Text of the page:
Submitted to: International Congress on Hazelnut Proceedings
Publication Type: Proceedings
Publication Acceptance Date: August 1, 2001
Publication Date: August 27, 2001
Interpretive Summary: Hazelnut seeds remain viable for less than one year using conventional seed-storage techniques. We developed a cryopreservation (frozen storage) protocol that can be used to store the seeds for hundreds of years. The process centers on the growing points that are referred to as the embryonic axis. The whole seed, or the axis removed from the seed, can be dried to 8-10% moisture without harm. At this moisture content freezing does not injure the axis. If the whole seed is dried and stored, the axis must be removed and grown in culture after thawing because the remainder of the seed is destroyed by freezing. Cultured axes can be grown into whole plants and transplanted to the greenhouse. A special pretreatment of the seed under cool moist conditions (stratification) must be used before cryopreservation if the seeds are held for more than a short time after harvest. Storage in liquid nitogen (-320oF) was highly successful for the five species tested.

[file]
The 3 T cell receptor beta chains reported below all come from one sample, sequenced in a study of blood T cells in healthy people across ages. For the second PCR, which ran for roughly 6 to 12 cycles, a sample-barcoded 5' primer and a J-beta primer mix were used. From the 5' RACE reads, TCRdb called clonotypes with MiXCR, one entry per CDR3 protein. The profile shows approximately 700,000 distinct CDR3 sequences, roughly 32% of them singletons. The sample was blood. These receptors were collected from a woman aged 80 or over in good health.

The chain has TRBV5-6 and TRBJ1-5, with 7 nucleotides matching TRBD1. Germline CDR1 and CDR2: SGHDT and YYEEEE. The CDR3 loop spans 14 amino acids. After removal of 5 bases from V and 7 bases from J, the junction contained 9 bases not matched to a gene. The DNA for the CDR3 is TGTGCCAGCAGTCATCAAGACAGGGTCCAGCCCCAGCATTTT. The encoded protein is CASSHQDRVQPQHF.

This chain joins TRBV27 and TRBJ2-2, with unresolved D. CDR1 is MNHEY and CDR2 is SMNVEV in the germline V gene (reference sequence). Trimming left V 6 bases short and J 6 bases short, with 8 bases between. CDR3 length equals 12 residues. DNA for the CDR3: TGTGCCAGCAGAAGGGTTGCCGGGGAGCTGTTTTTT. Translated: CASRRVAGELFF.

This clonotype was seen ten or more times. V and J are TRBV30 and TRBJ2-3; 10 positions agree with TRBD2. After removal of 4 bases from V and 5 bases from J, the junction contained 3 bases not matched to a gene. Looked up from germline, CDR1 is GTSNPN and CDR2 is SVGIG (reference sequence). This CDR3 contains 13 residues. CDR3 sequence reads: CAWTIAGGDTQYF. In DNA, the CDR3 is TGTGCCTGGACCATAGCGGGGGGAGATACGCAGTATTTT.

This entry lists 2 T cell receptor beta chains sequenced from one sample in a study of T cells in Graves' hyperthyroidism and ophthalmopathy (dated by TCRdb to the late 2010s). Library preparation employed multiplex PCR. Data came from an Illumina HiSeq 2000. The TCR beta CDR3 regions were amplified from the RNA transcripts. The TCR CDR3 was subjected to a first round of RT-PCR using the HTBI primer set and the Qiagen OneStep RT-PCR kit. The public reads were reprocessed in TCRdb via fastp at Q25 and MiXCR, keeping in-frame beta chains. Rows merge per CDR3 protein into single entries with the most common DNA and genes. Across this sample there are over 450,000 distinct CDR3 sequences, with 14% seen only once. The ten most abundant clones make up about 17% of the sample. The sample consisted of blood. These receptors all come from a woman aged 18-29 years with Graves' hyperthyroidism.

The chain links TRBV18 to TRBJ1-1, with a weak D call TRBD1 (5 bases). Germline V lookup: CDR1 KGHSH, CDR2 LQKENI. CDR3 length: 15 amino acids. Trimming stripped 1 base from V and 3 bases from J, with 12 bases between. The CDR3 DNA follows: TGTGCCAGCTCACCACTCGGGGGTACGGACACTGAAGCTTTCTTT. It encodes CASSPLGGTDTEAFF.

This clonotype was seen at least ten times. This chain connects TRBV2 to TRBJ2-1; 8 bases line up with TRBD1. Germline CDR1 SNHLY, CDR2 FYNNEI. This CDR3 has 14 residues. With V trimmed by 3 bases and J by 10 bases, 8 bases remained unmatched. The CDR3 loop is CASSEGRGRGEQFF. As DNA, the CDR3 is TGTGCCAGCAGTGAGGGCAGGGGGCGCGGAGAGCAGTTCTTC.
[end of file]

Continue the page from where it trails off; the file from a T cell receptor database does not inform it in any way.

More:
Technical Abstract: Whole hazelnut (Corylus L.) seeds do not survive freezing in liquid nitrogen (LN2), however excised embryonic axes can with appropriate treatment Although freshly harvested axes are easily cryopreserved, secondary dormancy inhibits growth soon after harvest. A short stratification treatment of stored nuts followed by dehydration and LN2 storage was successful for long-term storage of hazelnut germplasm. Whole seeds dried to very low moisture contents were frozen and the embryonic axes survived LN2 exposure although cotyledons were badly damaged. Dried whold hazelnuts can be stored in LN2 if the axes are excised and cultured after thawing. This technique avoids the problems of cotyledon damage and subsequent contamination and death of whole seeds during germination. A two-week stratification of stored seed before excision of axes greaty improved growth and decreased callusing. Drying isolated embryonic axes to o8-10% moisture, either by laminar flow or over silica gel prior to freezing, produced high survival and shoot growth from stratified-stored Co rylus seed. C. americana Marshall, C. colurna L., C. heterophylla Fisch. Ex Trautv., and C. siboldiana Blume axes were prepared, cryopreserved, shipped to the National Seed Storage Laboratory in Fort Collins, Colorado, and stored in liquid nitrogen. This is the first base (long-term) conservation of hazelnuts in world germplasm collections. Seed of additional species will be added as they become avaliable.